No e mail no name dating service
Pros: Uses compatibility testing to match you with someone who shares the same worldview as you.
Pitches itself as the site to go to for ‘serious, lasting relationships’ and marriage – which may well be refreshing to some in the current dating climate.
It is 100s of questions long and asks many probing questions about religion and moral views.
Some find this a barrier to join, fans say it weeds out the casual chancer from those truly looking for love – and means you don’t have to wait to broach tricky topics.
You can browse a selection of pictures and ages before logging in, anything more specific requires you to become a member. As with many free or low-cost sites, ads can be frequent and feel spammy.
There are no compatibility filters, so once you’ve filtered by the basics, there’s no way of narrowing it down.
But too many filters and rigid check-boxes can have you dismiss huge numbers of people at once – something that apps like Bumble, Happn and Tinder tried to do away with (though that brings its own set of issues).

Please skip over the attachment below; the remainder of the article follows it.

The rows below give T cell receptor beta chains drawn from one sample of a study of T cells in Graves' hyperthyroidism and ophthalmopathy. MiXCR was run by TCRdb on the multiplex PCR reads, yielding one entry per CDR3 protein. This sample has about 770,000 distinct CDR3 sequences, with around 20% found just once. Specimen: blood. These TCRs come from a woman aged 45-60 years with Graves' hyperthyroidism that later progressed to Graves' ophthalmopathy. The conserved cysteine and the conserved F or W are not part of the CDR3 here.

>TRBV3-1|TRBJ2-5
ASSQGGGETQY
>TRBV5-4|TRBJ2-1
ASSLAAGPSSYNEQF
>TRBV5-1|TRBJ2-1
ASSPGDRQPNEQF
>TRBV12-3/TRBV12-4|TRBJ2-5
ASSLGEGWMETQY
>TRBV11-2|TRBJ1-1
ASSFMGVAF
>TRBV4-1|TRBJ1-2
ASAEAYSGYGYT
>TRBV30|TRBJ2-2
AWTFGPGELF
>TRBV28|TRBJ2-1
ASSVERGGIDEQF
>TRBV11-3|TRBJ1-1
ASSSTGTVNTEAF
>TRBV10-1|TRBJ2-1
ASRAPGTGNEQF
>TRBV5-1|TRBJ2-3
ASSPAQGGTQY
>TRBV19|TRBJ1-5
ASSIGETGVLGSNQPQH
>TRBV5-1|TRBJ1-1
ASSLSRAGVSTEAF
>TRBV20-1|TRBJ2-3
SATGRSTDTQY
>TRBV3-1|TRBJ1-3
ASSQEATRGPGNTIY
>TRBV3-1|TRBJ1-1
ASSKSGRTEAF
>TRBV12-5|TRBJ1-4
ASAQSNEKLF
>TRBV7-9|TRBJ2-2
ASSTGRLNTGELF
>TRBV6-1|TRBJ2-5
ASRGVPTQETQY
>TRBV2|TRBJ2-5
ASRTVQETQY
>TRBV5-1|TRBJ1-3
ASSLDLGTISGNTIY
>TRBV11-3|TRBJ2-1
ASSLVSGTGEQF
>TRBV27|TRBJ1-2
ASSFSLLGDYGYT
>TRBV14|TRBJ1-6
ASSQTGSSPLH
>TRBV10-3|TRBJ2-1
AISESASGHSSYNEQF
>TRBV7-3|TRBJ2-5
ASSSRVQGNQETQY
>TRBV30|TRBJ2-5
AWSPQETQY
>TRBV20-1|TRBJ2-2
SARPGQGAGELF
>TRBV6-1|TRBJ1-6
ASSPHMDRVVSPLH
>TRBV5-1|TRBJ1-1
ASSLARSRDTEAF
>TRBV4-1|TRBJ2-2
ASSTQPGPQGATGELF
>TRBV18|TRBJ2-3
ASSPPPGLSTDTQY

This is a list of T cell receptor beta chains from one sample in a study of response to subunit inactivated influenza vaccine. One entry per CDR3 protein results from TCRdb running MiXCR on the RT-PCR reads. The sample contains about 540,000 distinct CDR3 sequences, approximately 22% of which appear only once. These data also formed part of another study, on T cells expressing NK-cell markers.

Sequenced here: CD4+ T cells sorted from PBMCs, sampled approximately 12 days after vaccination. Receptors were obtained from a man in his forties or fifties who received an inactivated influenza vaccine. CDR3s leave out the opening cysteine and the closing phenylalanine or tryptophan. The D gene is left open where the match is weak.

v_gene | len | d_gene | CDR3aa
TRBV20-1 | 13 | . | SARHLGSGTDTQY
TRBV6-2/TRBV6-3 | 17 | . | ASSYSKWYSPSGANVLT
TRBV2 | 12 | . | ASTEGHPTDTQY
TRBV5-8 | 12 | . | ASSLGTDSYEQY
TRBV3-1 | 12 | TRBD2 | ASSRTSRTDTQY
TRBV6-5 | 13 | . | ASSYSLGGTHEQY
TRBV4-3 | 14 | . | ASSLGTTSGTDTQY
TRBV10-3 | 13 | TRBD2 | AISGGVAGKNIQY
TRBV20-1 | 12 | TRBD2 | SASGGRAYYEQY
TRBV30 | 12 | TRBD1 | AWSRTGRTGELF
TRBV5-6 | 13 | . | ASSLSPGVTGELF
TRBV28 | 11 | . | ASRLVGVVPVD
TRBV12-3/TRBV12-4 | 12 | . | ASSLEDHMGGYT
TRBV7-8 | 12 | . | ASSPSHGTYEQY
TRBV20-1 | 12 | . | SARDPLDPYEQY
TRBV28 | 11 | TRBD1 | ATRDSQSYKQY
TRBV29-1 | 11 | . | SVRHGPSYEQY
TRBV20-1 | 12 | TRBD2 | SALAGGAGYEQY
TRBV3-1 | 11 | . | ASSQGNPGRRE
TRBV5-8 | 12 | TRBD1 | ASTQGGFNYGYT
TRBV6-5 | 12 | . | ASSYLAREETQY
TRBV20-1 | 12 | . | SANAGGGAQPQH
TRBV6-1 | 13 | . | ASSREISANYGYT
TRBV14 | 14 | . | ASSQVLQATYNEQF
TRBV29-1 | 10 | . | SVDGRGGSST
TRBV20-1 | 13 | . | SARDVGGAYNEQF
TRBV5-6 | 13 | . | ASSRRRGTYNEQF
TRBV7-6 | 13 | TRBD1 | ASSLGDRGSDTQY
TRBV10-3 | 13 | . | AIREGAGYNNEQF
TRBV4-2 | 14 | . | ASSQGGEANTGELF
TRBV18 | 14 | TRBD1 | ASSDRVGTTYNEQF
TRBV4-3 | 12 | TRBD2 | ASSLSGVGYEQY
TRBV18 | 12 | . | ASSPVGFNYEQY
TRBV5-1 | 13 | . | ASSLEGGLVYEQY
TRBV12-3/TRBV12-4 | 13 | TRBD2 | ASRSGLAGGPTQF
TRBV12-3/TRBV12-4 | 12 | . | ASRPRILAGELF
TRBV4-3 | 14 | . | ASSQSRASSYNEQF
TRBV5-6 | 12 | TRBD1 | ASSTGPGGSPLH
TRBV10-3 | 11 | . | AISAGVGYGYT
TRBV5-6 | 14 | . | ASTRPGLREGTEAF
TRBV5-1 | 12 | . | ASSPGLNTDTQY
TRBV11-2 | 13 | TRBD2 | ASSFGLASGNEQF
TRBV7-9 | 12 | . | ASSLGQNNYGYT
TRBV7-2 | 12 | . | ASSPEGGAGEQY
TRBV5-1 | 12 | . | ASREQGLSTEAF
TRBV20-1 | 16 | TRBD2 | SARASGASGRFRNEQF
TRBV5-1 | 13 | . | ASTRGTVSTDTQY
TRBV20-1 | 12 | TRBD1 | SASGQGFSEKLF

Controversy swirled in 2010 around its lack of same-sex matching resulting in a site launched later for gay and bisexual daters called Compatible Partners, but e Harmony now offers matching for both mixed and same sex couples from the main homepage.
Pros: Free to join and to have limited contact with members.
Ok Cupid is free to join, free to search, and free to message.
This week marks the biggest online dating week of the year (combined with the biggest divorce week of the year).
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It’s a softly, softly approach – excellent for those new to internet dating or nervous about entering the melee, or using a fast-food dating app like Tinder.